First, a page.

The German Chancellor's summit with Vladimir Putin was his most assured yet
“As for the pipeline, everyone knows what the situation is,” said German chancellor Olaf Scholz in his joint press conference with Russian president Vladimir Putin yesterday afternoon. In contrast to his visibly uncomfortable appearance in Washington, the trip to Moscow showcased a more assertive Scholz. At times the usually reserved chancellor even became a little emotional, telling his Russian counterpart that it was “our damn duty” to prevent war. He even mentioned Nord Stream 2 once — and got away with it.
It certainly looked as if Russia was opening the doors to a diplomatic solution. Their announcement of some troop withdrawals from the Ukrainian border was welcomed by Scholz as a “good sign,” but he also expressed hope that ‘more will follow’. NATO chief Jens Stoltenberg also expressed “cautious optimism”.
In contrast to his hesitancy in Washington, Scholz in Moscow was much clearer and began to draw at least the contours of a line in the sand. He stated that he could not see “any reasonable justification” for the Russian troop build-up and that he considered the integrity of the borders of Ukraine “inviolable”. An invasion would have “grave political, economic and geo-strategic consequences for Russia”. This was the closest the chancellor had yet come to an outright threat to Moscow.
Scholz also attempted to lay out a diplomatic path out of the crisis. He insisted that both Russia and Ukraine must stick to the so-called Minsk accords which were brokered by Germany and France after the annexation of Crimea in 2014 and 2015. The 13 points of Misk II are particularly contentious as they demand devolution of power to (and separate elections in) the contested regions of Donetsk and Luhansk. In addition, the accords calls for an amnesty for everyone involved in the bloody conflict there, including Russian-backed rebels and mercenaries.
The required changes to the Ukrainian constitution have not happened yet as Kyiv fears the regions would effectively become a Trojan horse for Russian influence within Ukraine. Scholz attempted to assure Putin that he would press Ukraine on this, but that all sides would have to stick to it.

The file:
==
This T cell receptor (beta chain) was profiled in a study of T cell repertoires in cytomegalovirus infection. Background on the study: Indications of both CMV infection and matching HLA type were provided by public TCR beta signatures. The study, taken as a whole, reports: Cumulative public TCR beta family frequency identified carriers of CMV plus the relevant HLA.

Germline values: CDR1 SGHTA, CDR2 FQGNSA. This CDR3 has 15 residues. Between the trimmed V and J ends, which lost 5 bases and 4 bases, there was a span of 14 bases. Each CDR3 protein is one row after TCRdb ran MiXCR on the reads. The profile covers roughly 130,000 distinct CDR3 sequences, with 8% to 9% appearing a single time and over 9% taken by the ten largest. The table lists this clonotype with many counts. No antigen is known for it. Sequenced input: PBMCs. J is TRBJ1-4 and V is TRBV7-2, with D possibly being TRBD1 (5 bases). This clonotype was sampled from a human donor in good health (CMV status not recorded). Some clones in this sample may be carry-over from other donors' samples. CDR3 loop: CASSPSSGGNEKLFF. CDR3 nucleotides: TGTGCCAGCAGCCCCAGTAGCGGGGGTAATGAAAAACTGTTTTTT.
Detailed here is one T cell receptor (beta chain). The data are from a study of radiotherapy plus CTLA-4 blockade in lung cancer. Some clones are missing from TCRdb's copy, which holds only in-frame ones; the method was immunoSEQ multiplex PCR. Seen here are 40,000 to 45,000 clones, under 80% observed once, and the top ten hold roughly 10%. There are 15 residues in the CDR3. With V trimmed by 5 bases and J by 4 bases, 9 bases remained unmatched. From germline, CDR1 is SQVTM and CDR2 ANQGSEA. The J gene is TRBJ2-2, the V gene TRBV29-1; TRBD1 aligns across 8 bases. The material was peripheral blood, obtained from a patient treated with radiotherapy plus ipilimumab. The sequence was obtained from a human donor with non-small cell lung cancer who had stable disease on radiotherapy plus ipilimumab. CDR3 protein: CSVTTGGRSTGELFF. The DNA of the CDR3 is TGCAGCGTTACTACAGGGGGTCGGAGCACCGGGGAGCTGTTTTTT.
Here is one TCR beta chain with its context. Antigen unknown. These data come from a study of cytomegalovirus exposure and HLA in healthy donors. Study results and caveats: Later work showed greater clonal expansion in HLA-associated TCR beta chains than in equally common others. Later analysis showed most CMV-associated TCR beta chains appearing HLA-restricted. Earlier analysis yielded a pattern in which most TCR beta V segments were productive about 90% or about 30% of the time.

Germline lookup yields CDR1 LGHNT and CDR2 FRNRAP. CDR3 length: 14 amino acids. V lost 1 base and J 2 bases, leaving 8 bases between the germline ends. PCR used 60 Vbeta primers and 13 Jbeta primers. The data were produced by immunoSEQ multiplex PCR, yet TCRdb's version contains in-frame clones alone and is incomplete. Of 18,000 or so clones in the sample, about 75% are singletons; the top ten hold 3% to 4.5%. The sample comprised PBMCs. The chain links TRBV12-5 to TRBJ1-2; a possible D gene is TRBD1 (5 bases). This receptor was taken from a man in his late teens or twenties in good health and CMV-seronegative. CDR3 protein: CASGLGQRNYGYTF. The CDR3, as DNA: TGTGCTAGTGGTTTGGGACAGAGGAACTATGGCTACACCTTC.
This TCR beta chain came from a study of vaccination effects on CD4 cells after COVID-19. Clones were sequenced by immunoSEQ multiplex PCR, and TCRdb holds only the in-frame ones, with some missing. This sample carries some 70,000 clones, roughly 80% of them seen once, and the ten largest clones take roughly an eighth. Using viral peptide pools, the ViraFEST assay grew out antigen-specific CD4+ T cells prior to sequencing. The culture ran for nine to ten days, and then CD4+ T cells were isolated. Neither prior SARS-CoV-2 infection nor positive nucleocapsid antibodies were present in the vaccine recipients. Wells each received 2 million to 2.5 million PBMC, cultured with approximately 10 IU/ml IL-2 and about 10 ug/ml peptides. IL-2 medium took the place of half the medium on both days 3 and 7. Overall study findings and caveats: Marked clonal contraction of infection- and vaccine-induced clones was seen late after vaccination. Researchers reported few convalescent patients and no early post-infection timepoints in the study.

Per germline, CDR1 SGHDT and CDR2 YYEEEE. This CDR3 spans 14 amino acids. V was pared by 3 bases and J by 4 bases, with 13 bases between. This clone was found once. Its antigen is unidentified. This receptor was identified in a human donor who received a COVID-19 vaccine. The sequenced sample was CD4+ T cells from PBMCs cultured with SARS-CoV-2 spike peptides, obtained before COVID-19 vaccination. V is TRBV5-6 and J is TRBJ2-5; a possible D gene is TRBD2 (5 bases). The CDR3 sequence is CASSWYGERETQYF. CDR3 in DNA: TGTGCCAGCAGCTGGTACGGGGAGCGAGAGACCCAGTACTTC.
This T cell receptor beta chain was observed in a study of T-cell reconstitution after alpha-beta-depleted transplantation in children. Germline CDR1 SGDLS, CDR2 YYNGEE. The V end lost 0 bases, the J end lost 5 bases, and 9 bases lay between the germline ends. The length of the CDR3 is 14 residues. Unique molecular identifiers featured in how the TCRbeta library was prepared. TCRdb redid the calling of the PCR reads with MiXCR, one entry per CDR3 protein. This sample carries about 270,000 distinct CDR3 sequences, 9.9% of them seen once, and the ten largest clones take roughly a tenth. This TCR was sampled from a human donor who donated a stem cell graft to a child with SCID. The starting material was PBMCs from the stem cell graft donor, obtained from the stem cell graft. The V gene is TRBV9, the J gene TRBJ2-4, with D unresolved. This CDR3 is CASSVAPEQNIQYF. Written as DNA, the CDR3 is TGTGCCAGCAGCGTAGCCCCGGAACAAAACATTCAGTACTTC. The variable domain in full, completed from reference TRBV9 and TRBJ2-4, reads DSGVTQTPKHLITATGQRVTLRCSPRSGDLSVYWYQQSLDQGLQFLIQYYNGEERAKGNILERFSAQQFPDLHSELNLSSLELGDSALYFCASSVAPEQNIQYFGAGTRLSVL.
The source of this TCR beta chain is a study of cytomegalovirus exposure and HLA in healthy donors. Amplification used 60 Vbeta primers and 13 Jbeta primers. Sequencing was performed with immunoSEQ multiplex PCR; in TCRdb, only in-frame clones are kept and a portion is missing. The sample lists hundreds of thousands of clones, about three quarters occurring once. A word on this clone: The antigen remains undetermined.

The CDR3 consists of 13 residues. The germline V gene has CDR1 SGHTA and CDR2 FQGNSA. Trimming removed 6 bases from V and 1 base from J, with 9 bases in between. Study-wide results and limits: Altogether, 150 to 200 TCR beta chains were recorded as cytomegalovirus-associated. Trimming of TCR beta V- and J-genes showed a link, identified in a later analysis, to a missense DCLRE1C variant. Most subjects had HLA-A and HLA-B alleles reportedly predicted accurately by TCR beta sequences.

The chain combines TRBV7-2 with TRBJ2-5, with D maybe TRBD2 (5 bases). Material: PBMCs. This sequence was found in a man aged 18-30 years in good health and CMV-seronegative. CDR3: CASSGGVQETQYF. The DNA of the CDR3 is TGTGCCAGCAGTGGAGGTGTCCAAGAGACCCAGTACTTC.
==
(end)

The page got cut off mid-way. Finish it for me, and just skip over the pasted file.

Scholz also attempted to assure Putin regarding Ukrainian NATO membership. But he could not help adding a little sting in the tail when he said that membership was not on the cards within both of their times in office, “although I don’t know how long the president intends to stay in office. I have a feeling for a little while yet but certainly not forever.”
If Scholz was more assertive, Putin returned the fire. The Russian president wants nothing less than written confirmation that Ukraine will never join NATO, control over arms stationed near its borders and the reduction of NATO’s military infrastructure to 1997 levels. Russia’s parliament, the Duma, has also passed a resolution for Putin to recognise Donetsk and Luhansk as independent republics.
He also called the West’s answers to Russian proposals “unacceptable” and said that NATO caused the last European war themselves with “bombs on Belgrade”. When Scholz retorted that the 1999 bombings of Yugoslavia had prevented genocide, Putin shot back, “What is happening in the Donbas is genocide.”
Domestic and foreign pressure have finally woken Scholz from his political slumber. His performance in Moscow yesterday was more sure-footed than anything we have seen from him so far. One can assume that direct and extensive talks with Putin have also opened his eyes to the fact that it will take more than good intentions to de-escalate the situation in Ukraine.
Scholz says that “the potential for diplomacy is far from exhausted”, but it remains to be seen if he is willing to tap into the full political arsenal available to a country better placed than most to tighten the screws on Moscow.